The key point here is that most battery packs have 2 or 3 or more cells in them. Most termistor circuits connect the individual cells in a electronic parallel fashion. This means that as soon as one battery is fully charged, then the charging stops for all batteries. In this case, the weakest battery is the link in the controlling factor. So you may have a battery pack that doesn’t charge any longer, but it is only one of the cells that is bad, not all of them. So what do you do? Replace all the cells or just the faulty one?

To determine the faulty one, you would have to attempt to manually charge each cell individually until you found which was bad. And after replacing it, might wonder how long the others will last now that the pack has been repaired. If you are like me, you won’t mess around doing this. I prefer to change all the cells at the same time, because let’s face it...the battery rebulding is an effort and time consuming. 

But when you are done...it is extremely rewarding to see your device work like it should again.

One more thing I would like to say about the individual cells. You can always replace the existing cells with one of a larger capacity, but never do the inverse. Using a 2600mAh battery is fine when replacing an 1800mAh battery. But not the other way around.

Most of our HPCs are dumb devices when it comes to battery charging. That is they supply a constant voltage to a battery pack, and rely upon the circuitry of the battery to cut off the charge when complete. This means that by using higher capacity batteries, you can get extended usage from a battery beyond the original design.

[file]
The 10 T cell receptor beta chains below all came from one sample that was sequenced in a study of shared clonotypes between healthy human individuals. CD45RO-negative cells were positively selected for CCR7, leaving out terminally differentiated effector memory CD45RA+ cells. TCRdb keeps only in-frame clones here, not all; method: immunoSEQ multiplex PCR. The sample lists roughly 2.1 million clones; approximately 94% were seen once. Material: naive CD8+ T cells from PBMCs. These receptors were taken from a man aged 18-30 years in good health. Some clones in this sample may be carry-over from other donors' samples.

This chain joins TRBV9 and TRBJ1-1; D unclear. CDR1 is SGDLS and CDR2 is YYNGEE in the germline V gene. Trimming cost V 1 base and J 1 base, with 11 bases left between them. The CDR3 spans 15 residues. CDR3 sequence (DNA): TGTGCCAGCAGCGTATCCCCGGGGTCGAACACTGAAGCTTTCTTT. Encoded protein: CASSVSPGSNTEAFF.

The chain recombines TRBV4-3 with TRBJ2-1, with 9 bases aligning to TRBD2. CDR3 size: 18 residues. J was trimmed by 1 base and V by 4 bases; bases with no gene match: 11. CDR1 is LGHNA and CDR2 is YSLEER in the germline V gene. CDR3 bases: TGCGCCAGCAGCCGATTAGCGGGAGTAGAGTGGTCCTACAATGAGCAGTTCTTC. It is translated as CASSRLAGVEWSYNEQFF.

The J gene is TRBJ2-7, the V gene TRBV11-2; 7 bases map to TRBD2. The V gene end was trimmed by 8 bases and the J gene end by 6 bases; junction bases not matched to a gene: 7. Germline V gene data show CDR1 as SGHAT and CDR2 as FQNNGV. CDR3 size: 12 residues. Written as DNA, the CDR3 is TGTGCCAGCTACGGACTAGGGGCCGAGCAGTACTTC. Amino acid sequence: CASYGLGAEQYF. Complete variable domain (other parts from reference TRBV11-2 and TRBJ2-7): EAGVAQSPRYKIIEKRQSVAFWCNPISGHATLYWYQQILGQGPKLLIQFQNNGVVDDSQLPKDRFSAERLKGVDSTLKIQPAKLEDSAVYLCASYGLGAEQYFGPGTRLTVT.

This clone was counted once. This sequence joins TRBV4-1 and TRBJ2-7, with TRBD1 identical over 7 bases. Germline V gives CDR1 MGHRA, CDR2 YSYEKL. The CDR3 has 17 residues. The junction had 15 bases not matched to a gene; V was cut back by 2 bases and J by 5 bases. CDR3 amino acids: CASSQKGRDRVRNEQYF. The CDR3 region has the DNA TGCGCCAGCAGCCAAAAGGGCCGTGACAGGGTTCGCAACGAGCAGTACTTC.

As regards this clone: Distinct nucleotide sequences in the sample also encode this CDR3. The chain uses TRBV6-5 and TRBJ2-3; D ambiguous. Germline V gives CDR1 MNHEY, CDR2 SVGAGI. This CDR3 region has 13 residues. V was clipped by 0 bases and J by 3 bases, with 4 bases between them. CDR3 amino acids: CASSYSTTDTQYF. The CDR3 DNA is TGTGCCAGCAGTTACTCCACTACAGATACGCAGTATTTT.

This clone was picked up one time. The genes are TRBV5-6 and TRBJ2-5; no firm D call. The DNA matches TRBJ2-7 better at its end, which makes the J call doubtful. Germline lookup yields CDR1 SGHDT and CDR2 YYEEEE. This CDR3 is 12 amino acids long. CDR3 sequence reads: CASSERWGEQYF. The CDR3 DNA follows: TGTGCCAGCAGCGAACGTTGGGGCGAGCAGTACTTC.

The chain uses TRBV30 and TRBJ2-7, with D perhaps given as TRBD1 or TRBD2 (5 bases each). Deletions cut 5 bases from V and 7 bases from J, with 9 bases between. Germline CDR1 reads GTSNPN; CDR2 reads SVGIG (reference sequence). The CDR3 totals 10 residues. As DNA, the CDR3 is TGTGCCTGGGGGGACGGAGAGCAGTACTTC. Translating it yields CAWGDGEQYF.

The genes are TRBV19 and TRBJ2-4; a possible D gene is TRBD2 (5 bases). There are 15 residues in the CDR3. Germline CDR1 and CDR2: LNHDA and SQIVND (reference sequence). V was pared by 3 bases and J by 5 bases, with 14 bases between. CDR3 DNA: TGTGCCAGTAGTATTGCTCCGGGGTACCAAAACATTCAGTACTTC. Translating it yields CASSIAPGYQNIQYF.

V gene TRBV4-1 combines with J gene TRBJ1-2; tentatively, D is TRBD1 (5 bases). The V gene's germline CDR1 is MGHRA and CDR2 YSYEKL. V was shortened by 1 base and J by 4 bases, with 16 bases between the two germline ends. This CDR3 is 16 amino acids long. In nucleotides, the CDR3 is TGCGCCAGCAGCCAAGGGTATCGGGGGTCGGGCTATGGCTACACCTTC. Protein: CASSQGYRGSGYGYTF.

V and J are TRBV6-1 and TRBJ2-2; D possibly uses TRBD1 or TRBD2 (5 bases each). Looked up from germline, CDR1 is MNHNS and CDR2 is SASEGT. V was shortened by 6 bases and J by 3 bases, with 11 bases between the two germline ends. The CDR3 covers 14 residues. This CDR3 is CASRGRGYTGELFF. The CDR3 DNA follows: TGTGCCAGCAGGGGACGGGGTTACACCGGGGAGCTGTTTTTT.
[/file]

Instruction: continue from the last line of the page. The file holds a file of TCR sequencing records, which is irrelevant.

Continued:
This can have a minor drawback as well. Some HPCs are calibrated to a specific voltage as designed by the battery. This means you can get erraneous readings on the battery capacity when checking the battery using the software in the control panel. A minor problem as it doesn’t affect usage of the device at all...just reports erraneously. Some CE devices actually have embedded software that allows you to calibrate the battery charging so that it actually coincides with actual physical characteristics of the main battery.

Enough talk... let’s rebuild this battery.

Step 1

The most difficult of any battery rebuild is taking apart the old battery pack. This has to be done very carefully and very slowly. Inside the battery pack is sensitive electronic circuity. This circuity varies from device to device and newer devices have much more circuity than older vintage handhelds.

The circuity normally lies inside the case right next to the connector, but may extend the length of the battery pack, so you have to be careful during this entire process.

The case of the battery is normally secured with one of two methods. The first is that the case has been glued using a super strong epoxy or adhesive that actually melts and chemically bonds the case halves together.